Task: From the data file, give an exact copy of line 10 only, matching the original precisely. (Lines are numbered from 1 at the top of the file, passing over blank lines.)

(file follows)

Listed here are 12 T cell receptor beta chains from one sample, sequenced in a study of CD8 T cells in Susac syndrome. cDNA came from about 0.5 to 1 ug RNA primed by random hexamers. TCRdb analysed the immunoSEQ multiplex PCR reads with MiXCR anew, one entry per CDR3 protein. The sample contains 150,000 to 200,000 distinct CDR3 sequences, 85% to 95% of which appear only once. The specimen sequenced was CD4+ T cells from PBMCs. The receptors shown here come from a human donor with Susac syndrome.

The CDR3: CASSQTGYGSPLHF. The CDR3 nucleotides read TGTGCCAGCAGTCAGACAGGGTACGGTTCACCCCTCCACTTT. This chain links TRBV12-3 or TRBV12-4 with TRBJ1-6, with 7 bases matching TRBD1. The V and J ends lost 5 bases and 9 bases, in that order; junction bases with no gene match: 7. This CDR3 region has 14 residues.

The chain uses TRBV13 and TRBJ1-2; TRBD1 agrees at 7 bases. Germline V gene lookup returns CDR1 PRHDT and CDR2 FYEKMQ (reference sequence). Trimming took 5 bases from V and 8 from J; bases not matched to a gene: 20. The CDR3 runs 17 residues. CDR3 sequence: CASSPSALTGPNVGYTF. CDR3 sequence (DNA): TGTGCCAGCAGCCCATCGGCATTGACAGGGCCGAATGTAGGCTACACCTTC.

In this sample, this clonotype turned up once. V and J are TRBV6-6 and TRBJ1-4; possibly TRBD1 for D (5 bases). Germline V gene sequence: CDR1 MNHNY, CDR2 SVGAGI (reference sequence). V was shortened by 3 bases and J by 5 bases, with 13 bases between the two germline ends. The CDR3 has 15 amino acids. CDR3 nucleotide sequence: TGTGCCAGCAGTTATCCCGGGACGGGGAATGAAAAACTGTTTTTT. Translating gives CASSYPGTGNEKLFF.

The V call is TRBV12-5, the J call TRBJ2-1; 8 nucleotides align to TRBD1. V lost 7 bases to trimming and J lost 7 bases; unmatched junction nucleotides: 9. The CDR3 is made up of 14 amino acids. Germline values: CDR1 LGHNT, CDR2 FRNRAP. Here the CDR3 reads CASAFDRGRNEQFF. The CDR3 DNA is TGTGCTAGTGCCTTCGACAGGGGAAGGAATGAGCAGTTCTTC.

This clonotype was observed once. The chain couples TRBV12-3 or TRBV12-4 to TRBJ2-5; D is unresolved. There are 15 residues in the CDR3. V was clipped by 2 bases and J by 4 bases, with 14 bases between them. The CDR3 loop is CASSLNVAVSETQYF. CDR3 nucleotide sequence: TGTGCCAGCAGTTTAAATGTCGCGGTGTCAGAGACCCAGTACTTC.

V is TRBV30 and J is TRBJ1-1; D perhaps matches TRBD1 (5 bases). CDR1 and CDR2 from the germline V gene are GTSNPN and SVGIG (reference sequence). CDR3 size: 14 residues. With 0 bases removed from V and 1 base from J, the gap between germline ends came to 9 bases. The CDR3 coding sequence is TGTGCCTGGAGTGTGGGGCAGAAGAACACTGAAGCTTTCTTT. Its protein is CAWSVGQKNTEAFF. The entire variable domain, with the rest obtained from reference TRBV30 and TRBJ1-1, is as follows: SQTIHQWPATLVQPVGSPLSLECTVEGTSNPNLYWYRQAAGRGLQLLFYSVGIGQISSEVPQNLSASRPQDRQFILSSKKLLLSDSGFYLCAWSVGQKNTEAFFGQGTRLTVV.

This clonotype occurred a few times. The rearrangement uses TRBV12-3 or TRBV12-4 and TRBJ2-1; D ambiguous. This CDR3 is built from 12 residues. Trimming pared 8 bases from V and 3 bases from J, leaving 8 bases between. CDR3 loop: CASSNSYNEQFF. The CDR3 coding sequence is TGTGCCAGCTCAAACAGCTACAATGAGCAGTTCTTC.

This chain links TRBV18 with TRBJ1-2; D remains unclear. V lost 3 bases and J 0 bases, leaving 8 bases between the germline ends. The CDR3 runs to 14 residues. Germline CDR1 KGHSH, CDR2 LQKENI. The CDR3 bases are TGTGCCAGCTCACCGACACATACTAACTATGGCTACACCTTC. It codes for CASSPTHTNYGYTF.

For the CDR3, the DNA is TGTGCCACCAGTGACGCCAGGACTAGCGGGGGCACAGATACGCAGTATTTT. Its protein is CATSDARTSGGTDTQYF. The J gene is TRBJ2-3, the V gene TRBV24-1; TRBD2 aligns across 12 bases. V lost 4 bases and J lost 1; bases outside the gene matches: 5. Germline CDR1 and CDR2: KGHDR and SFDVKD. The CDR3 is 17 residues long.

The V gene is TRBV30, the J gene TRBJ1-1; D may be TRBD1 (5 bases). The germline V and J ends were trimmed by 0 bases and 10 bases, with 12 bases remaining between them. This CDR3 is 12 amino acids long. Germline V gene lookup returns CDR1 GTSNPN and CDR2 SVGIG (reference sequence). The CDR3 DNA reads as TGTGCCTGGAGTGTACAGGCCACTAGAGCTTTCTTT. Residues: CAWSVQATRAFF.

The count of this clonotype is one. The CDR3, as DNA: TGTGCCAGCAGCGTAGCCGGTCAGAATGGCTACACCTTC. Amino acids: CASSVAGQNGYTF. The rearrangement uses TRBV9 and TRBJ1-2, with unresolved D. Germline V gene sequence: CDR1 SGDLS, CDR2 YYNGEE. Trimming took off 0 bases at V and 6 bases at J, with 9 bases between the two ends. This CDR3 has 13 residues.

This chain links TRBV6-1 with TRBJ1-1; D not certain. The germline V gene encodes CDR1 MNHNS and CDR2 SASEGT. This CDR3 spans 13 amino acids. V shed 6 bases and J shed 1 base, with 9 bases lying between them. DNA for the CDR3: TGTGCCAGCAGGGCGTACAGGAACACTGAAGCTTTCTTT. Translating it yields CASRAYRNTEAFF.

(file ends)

For the CDR3, the DNA is TGTGCCACCAGTGACGCCAGGACTAGCGGGGGCACAGATACGCAGTATTTT. Its protein is CATSDARTSGGTDTQYF. The J gene is TRBJ2-3, the V gene TRBV24-1; TRBD2 aligns across 12 bases. V lost 4 bases and J lost 1; bases outside the gene matches: 5. Germline CDR1 and CDR2: KGHDR and SFDVKD. The CDR3 is 17 residues long.